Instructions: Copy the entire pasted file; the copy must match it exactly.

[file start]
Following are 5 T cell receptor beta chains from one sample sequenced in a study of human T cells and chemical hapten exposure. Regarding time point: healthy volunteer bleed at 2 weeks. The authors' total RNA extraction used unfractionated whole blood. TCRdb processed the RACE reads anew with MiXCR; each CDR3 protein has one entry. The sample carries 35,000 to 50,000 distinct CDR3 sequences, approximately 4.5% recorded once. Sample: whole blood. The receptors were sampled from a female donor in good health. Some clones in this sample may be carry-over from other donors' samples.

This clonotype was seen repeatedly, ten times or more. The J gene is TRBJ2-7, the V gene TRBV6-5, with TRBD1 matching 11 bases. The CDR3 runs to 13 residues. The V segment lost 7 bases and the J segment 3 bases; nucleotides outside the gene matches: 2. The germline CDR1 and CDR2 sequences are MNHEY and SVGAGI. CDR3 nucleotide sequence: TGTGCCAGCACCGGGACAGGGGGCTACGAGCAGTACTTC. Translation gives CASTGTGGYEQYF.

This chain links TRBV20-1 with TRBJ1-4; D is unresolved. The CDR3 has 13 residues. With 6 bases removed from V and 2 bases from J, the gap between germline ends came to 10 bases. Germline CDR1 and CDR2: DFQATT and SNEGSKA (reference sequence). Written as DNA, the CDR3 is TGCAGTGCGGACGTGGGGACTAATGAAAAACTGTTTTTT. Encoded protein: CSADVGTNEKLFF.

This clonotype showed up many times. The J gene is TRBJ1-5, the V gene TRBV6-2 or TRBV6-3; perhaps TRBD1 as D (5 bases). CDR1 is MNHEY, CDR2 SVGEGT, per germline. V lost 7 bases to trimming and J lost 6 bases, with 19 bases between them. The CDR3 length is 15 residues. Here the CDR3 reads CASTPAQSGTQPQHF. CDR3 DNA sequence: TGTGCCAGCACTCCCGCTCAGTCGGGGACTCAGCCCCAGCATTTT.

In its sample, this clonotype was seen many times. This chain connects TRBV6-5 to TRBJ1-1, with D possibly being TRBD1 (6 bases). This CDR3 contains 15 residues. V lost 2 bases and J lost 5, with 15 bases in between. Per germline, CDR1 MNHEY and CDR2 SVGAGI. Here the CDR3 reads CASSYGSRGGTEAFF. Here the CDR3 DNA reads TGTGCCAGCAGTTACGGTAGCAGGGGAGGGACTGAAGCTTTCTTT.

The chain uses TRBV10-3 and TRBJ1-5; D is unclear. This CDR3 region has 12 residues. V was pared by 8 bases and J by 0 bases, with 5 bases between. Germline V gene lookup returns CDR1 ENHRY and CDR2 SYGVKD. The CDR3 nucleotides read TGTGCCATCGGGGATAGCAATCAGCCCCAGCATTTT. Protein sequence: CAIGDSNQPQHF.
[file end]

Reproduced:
Following are 5 T cell receptor beta chains from one sample sequenced in a study of human T cells and chemical hapten exposure. Regarding time point: healthy volunteer bleed at 2 weeks. The authors' total RNA extraction used unfractionated whole blood. TCRdb processed the RACE reads anew with MiXCR; each CDR3 protein has one entry. The sample carries 35,000 to 50,000 distinct CDR3 sequences, approximately 4.5% recorded once. Sample: whole blood. The receptors were sampled from a female donor in good health. Some clones in this sample may be carry-over from other donors' samples.

This clonotype was seen repeatedly, ten times or more. The J gene is TRBJ2-7, the V gene TRBV6-5, with TRBD1 matching 11 bases. The CDR3 runs to 13 residues. The V segment lost 7 bases and the J segment 3 bases; nucleotides outside the gene matches: 2. The germline CDR1 and CDR2 sequences are MNHEY and SVGAGI. CDR3 nucleotide sequence: TGTGCCAGCACCGGGACAGGGGGCTACGAGCAGTACTTC. Translation gives CASTGTGGYEQYF.

This chain links TRBV20-1 with TRBJ1-4; D is unresolved. The CDR3 has 13 residues. With 6 bases removed from V and 2 bases from J, the gap between germline ends came to 10 bases. Germline CDR1 and CDR2: DFQATT and SNEGSKA (reference sequence). Written as DNA, the CDR3 is TGCAGTGCGGACGTGGGGACTAATGAAAAACTGTTTTTT. Encoded protein: CSADVGTNEKLFF.

This clonotype showed up many times. The J gene is TRBJ1-5, the V gene TRBV6-2 or TRBV6-3; perhaps TRBD1 as D (5 bases). CDR1 is MNHEY, CDR2 SVGEGT, per germline. V lost 7 bases to trimming and J lost 6 bases, with 19 bases between them. The CDR3 length is 15 residues. Here the CDR3 reads CASTPAQSGTQPQHF. CDR3 DNA sequence: TGTGCCAGCACTCCCGCTCAGTCGGGGACTCAGCCCCAGCATTTT.

In its sample, this clonotype was seen many times. This chain connects TRBV6-5 to TRBJ1-1, with D possibly being TRBD1 (6 bases). This CDR3 contains 15 residues. V lost 2 bases and J lost 5, with 15 bases in between. Per germline, CDR1 MNHEY and CDR2 SVGAGI. Here the CDR3 reads CASSYGSRGGTEAFF. Here the CDR3 DNA reads TGTGCCAGCAGTTACGGTAGCAGGGGAGGGACTGAAGCTTTCTTT.

The chain uses TRBV10-3 and TRBJ1-5; D is unclear. This CDR3 region has 12 residues. V was pared by 8 bases and J by 0 bases, with 5 bases between. Germline V gene lookup returns CDR1 ENHRY and CDR2 SYGVKD. The CDR3 nucleotides read TGTGCCATCGGGGATAGCAATCAGCCCCAGCATTTT. Protein sequence: CAIGDSNQPQHF.